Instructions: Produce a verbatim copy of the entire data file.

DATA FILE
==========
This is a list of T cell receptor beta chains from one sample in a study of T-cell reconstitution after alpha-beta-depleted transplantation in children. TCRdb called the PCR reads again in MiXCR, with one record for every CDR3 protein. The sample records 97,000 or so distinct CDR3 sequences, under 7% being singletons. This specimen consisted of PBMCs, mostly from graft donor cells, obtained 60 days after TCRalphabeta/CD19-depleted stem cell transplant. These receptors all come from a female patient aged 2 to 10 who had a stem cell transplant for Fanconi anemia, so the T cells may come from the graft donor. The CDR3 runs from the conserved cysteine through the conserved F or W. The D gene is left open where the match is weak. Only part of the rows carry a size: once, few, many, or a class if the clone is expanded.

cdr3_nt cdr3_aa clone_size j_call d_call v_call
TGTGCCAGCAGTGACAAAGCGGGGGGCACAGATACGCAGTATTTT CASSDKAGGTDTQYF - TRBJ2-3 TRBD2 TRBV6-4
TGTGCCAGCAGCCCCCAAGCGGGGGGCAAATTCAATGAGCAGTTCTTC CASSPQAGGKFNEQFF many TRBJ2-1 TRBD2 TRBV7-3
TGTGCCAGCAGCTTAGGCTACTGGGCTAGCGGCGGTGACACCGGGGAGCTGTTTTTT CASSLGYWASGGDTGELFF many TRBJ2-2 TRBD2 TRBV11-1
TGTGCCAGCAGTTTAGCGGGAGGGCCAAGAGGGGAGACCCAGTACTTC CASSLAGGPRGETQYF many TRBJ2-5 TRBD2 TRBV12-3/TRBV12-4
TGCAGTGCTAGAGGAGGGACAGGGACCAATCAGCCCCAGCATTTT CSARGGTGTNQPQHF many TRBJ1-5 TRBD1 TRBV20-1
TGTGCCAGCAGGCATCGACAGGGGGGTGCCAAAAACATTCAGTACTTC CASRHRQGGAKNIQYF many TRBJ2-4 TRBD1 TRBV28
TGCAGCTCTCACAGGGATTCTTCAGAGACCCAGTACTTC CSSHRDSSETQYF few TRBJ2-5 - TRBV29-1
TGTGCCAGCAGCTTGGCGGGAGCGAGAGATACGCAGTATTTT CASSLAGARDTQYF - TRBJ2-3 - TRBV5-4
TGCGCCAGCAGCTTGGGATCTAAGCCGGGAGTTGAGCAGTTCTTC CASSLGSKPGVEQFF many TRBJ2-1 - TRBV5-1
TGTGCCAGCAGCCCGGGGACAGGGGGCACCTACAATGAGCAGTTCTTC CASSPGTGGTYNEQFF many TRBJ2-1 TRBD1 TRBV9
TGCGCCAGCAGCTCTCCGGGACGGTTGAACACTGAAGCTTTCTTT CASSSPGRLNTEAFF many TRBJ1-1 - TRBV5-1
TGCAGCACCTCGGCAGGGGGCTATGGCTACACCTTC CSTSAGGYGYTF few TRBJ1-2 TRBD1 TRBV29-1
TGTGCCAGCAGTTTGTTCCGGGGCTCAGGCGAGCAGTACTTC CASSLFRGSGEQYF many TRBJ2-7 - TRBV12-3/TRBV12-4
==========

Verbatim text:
This is a list of T cell receptor beta chains from one sample in a study of T-cell reconstitution after alpha-beta-depleted transplantation in children. TCRdb called the PCR reads again in MiXCR, with one record for every CDR3 protein. The sample records 97,000 or so distinct CDR3 sequences, under 7% being singletons. This specimen consisted of PBMCs, mostly from graft donor cells, obtained 60 days after TCRalphabeta/CD19-depleted stem cell transplant. These receptors all come from a female patient aged 2 to 10 who had a stem cell transplant for Fanconi anemia, so the T cells may come from the graft donor. The CDR3 runs from the conserved cysteine through the conserved F or W. The D gene is left open where the match is weak. Only part of the rows carry a size: once, few, many, or a class if the clone is expanded.

cdr3_nt cdr3_aa clone_size j_call d_call v_call
TGTGCCAGCAGTGACAAAGCGGGGGGCACAGATACGCAGTATTTT CASSDKAGGTDTQYF - TRBJ2-3 TRBD2 TRBV6-4
TGTGCCAGCAGCCCCCAAGCGGGGGGCAAATTCAATGAGCAGTTCTTC CASSPQAGGKFNEQFF many TRBJ2-1 TRBD2 TRBV7-3
TGTGCCAGCAGCTTAGGCTACTGGGCTAGCGGCGGTGACACCGGGGAGCTGTTTTTT CASSLGYWASGGDTGELFF many TRBJ2-2 TRBD2 TRBV11-1
TGTGCCAGCAGTTTAGCGGGAGGGCCAAGAGGGGAGACCCAGTACTTC CASSLAGGPRGETQYF many TRBJ2-5 TRBD2 TRBV12-3/TRBV12-4
TGCAGTGCTAGAGGAGGGACAGGGACCAATCAGCCCCAGCATTTT CSARGGTGTNQPQHF many TRBJ1-5 TRBD1 TRBV20-1
TGTGCCAGCAGGCATCGACAGGGGGGTGCCAAAAACATTCAGTACTTC CASRHRQGGAKNIQYF many TRBJ2-4 TRBD1 TRBV28
TGCAGCTCTCACAGGGATTCTTCAGAGACCCAGTACTTC CSSHRDSSETQYF few TRBJ2-5 - TRBV29-1
TGTGCCAGCAGCTTGGCGGGAGCGAGAGATACGCAGTATTTT CASSLAGARDTQYF - TRBJ2-3 - TRBV5-4
TGCGCCAGCAGCTTGGGATCTAAGCCGGGAGTTGAGCAGTTCTTC CASSLGSKPGVEQFF many TRBJ2-1 - TRBV5-1
TGTGCCAGCAGCCCGGGGACAGGGGGCACCTACAATGAGCAGTTCTTC CASSPGTGGTYNEQFF many TRBJ2-1 TRBD1 TRBV9
TGCGCCAGCAGCTCTCCGGGACGGTTGAACACTGAAGCTTTCTTT CASSSPGRLNTEAFF many TRBJ1-1 - TRBV5-1
TGCAGCACCTCGGCAGGGGGCTATGGCTACACCTTC CSTSAGGYGYTF few TRBJ1-2 TRBD1 TRBV29-1
TGTGCCAGCAGTTTGTTCCGGGGCTCAGGCGAGCAGTACTTC CASSLFRGSGEQYF many TRBJ2-7 - TRBV12-3/TRBV12-4